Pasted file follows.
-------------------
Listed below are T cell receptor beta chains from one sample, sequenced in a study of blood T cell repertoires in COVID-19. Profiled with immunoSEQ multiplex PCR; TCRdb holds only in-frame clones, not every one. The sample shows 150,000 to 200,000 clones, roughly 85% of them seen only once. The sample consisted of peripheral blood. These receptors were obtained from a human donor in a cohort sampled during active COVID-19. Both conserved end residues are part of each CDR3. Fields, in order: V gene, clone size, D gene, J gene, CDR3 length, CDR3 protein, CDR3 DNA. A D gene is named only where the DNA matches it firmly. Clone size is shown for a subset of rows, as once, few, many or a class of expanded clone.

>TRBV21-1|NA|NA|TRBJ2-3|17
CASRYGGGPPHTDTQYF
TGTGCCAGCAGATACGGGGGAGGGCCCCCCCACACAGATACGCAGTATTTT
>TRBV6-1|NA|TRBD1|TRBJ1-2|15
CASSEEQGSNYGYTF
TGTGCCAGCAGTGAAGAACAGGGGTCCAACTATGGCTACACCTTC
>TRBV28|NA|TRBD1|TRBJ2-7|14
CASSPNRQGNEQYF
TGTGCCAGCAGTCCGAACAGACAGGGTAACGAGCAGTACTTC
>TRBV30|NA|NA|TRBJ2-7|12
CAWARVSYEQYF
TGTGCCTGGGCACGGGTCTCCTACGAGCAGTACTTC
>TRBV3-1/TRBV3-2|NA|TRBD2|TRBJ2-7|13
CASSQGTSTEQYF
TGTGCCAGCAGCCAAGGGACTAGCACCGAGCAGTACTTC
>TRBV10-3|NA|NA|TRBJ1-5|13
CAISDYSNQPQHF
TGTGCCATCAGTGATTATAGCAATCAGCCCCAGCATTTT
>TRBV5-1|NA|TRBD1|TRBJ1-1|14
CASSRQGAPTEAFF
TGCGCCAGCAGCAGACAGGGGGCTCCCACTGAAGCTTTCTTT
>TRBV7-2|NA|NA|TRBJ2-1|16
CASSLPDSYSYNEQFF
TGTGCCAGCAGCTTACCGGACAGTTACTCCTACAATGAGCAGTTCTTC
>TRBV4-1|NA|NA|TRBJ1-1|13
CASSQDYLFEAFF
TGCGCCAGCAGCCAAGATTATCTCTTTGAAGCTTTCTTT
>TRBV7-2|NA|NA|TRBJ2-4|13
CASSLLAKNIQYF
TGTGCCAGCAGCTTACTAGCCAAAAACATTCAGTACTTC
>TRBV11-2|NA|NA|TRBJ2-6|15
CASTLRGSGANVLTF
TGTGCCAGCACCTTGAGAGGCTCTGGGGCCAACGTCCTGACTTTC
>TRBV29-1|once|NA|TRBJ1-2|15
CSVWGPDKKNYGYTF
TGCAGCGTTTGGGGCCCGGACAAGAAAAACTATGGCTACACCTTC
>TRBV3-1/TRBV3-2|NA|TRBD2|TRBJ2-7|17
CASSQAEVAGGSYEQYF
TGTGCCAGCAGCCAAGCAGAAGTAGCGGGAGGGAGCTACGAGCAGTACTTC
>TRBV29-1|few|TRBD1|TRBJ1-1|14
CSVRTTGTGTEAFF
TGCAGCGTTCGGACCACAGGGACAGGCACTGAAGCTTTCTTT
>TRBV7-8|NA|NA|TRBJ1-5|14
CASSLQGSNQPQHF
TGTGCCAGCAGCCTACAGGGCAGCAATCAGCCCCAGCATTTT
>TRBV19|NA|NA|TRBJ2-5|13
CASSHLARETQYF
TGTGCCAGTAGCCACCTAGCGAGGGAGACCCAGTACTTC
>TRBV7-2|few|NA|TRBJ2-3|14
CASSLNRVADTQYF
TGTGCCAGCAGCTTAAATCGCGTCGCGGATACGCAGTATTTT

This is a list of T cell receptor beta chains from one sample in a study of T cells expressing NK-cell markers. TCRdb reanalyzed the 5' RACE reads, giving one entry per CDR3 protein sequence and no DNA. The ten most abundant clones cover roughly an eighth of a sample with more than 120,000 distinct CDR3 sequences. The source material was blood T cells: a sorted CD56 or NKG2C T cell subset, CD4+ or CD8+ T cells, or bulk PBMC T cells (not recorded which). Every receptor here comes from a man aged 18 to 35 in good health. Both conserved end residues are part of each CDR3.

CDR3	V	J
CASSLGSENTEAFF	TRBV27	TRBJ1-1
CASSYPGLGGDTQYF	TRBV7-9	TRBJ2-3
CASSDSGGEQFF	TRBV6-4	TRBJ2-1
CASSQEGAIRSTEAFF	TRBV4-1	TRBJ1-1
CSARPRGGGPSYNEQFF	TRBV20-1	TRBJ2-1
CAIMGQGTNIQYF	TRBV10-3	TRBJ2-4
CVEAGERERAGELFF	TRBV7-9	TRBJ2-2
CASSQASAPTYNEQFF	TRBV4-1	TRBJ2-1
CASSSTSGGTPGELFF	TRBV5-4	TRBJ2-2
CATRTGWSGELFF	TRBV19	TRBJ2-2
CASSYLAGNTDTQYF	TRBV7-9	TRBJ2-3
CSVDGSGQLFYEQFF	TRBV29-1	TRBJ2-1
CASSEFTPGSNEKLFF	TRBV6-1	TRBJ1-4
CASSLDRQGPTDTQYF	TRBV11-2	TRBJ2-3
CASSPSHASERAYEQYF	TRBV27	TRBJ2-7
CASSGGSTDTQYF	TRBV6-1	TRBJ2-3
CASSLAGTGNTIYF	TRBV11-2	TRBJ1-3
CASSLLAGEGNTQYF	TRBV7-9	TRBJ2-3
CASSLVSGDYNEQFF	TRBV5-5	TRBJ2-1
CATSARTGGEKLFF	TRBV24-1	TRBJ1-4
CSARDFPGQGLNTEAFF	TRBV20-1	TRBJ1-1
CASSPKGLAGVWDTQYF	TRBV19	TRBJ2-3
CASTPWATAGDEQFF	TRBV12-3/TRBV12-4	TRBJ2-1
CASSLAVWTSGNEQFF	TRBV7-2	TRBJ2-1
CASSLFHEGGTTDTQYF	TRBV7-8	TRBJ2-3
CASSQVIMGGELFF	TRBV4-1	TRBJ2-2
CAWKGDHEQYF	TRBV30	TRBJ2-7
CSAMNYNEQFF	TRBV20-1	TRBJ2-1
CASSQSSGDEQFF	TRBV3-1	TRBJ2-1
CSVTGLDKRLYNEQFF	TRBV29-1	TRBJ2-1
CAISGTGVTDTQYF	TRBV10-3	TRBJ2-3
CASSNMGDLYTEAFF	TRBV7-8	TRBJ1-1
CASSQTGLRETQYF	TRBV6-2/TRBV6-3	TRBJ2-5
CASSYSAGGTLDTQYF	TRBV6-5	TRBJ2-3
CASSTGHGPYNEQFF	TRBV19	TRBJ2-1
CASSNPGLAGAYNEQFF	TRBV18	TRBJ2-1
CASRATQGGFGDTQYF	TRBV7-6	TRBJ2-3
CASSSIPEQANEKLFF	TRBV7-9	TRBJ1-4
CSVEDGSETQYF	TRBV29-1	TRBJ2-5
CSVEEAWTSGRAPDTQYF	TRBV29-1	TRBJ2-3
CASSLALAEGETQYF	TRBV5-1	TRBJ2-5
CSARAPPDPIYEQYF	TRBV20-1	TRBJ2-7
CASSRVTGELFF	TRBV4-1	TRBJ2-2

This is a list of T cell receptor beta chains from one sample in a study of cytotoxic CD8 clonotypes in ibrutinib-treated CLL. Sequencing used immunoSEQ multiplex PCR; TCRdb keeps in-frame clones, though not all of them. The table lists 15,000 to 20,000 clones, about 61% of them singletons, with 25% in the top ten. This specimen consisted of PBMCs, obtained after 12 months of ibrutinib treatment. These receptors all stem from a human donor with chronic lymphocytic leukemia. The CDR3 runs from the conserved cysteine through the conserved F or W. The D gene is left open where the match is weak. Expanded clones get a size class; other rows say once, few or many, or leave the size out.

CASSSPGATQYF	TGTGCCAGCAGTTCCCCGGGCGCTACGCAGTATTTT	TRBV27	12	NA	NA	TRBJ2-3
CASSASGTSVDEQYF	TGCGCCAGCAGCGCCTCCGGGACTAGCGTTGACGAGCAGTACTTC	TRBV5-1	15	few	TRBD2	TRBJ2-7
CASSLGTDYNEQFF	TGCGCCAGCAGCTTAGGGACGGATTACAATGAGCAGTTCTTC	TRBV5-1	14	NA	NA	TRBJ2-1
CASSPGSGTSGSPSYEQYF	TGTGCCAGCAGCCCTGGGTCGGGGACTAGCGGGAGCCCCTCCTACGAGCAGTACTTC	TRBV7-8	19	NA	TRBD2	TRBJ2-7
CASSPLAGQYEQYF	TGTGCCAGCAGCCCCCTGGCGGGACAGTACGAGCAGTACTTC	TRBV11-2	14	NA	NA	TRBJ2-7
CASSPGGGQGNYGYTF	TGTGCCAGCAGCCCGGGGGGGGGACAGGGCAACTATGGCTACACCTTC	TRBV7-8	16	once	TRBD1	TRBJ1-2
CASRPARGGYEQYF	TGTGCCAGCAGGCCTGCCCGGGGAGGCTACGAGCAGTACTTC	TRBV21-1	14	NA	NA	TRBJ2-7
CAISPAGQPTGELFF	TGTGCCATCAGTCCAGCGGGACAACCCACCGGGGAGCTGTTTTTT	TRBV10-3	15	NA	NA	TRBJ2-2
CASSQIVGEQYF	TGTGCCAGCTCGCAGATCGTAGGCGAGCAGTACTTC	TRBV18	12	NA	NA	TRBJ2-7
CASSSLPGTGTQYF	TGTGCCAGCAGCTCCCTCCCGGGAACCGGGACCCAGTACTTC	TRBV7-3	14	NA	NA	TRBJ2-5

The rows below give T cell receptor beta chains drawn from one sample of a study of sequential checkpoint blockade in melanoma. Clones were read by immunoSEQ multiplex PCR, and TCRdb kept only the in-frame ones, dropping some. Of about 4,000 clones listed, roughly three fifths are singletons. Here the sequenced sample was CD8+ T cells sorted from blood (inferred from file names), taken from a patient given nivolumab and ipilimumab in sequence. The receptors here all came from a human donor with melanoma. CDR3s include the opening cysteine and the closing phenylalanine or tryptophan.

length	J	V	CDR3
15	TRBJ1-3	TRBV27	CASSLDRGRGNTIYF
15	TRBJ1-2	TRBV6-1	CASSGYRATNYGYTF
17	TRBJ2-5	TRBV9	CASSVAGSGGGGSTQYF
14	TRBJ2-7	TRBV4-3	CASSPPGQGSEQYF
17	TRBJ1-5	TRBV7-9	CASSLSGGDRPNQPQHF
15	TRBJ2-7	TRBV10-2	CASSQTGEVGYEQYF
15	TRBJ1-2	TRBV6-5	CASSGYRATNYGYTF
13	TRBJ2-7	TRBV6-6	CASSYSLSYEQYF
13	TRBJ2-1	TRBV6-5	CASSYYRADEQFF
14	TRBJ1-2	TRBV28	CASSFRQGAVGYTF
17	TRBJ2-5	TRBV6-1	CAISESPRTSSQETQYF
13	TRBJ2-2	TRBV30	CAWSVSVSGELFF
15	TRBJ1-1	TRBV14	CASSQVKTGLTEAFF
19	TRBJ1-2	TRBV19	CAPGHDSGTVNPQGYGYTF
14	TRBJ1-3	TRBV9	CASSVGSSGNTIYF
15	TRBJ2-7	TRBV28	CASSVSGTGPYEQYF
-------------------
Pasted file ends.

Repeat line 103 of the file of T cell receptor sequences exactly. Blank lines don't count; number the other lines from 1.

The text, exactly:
CASSPLAGQYEQYF	TGTGCCAGCAGCCCCCTGGCGGGACAGTACGAGCAGTACTTC	TRBV11-2	14	NA	NA	TRBJ2-7